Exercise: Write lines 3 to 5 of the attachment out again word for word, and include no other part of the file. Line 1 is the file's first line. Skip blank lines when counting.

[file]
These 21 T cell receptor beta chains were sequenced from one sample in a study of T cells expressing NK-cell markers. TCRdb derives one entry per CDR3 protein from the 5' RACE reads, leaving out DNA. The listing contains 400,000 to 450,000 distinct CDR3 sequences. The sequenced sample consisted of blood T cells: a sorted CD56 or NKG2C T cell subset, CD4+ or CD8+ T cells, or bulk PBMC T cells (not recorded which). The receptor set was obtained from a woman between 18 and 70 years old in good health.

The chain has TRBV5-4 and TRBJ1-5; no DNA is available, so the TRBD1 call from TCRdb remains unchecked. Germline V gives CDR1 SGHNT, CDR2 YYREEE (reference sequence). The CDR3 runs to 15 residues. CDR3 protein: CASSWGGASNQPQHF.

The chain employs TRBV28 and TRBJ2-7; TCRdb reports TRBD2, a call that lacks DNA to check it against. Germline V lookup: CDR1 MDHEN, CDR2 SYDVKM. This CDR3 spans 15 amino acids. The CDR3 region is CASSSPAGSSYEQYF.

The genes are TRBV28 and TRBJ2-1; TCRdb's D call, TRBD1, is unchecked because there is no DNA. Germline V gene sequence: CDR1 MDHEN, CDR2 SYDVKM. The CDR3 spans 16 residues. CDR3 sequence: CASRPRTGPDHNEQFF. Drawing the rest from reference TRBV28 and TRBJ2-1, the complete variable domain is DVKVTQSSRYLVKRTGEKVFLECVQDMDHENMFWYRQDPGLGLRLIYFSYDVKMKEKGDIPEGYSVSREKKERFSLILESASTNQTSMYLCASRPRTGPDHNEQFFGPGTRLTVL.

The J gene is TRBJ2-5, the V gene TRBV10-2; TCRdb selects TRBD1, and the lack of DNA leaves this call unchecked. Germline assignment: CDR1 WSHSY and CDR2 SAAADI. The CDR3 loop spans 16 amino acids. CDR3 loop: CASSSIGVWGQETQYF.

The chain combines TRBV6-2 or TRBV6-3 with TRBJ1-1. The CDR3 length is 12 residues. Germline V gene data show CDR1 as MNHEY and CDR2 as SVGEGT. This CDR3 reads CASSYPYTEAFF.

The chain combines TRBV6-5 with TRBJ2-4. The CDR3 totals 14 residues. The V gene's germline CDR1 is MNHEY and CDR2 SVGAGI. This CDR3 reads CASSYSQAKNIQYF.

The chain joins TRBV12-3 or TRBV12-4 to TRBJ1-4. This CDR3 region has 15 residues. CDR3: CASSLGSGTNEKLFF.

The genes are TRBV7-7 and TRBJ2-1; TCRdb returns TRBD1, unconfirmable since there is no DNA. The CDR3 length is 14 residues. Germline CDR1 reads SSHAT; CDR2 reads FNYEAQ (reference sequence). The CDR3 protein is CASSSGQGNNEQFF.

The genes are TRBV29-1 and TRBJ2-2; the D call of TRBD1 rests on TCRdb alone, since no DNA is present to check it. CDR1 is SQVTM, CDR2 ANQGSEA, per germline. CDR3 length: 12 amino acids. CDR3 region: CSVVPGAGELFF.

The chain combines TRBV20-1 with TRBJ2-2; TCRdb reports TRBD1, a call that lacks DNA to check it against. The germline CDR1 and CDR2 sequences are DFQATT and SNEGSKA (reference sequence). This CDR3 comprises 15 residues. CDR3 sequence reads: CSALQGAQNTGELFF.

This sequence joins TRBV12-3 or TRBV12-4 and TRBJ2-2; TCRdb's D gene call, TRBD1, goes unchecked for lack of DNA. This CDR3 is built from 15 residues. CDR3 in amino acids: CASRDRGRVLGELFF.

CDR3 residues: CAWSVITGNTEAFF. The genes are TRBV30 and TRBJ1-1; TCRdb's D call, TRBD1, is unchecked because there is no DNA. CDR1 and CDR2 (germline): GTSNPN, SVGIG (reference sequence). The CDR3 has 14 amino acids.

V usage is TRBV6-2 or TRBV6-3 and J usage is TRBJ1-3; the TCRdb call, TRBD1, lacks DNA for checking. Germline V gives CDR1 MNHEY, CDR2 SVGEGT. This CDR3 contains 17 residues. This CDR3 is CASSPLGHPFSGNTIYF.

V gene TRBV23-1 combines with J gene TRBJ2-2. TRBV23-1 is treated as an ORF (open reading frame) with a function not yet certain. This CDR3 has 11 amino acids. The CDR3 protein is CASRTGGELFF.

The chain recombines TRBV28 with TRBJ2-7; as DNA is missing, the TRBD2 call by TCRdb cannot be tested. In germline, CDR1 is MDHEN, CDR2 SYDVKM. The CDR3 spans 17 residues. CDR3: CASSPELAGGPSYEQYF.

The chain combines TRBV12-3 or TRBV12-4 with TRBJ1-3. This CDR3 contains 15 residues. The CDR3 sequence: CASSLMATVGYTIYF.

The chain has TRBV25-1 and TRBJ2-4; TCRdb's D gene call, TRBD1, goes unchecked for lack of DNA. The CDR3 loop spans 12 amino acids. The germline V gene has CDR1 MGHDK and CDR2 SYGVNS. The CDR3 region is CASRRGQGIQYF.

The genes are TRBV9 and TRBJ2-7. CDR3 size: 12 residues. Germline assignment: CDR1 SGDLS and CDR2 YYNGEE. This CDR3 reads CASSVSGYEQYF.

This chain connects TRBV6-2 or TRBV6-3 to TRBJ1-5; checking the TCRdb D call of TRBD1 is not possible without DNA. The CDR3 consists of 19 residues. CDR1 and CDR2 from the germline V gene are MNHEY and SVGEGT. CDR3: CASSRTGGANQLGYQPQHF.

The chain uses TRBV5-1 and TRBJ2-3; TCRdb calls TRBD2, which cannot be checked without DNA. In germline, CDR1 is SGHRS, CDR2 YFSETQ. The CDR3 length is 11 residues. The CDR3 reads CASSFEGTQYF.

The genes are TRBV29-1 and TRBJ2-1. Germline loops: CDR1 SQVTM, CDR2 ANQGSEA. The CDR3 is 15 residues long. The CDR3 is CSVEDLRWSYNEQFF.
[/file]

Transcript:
The chain employs TRBV28 and TRBJ2-7; TCRdb reports TRBD2, a call that lacks DNA to check it against. Germline V lookup: CDR1 MDHEN, CDR2 SYDVKM. This CDR3 spans 15 amino acids. The CDR3 region is CASSSPAGSSYEQYF.

The genes are TRBV28 and TRBJ2-1; TCRdb's D call, TRBD1, is unchecked because there is no DNA. Germline V gene sequence: CDR1 MDHEN, CDR2 SYDVKM. The CDR3 spans 16 residues. CDR3 sequence: CASRPRTGPDHNEQFF. Drawing the rest from reference TRBV28 and TRBJ2-1, the complete variable domain is DVKVTQSSRYLVKRTGEKVFLECVQDMDHENMFWYRQDPGLGLRLIYFSYDVKMKEKGDIPEGYSVSREKKERFSLILESASTNQTSMYLCASRPRTGPDHNEQFFGPGTRLTVL.

The J gene is TRBJ2-5, the V gene TRBV10-2; TCRdb selects TRBD1, and the lack of DNA leaves this call unchecked. Germline assignment: CDR1 WSHSY and CDR2 SAAADI. The CDR3 loop spans 16 amino acids. CDR3 loop: CASSSIGVWGQETQYF.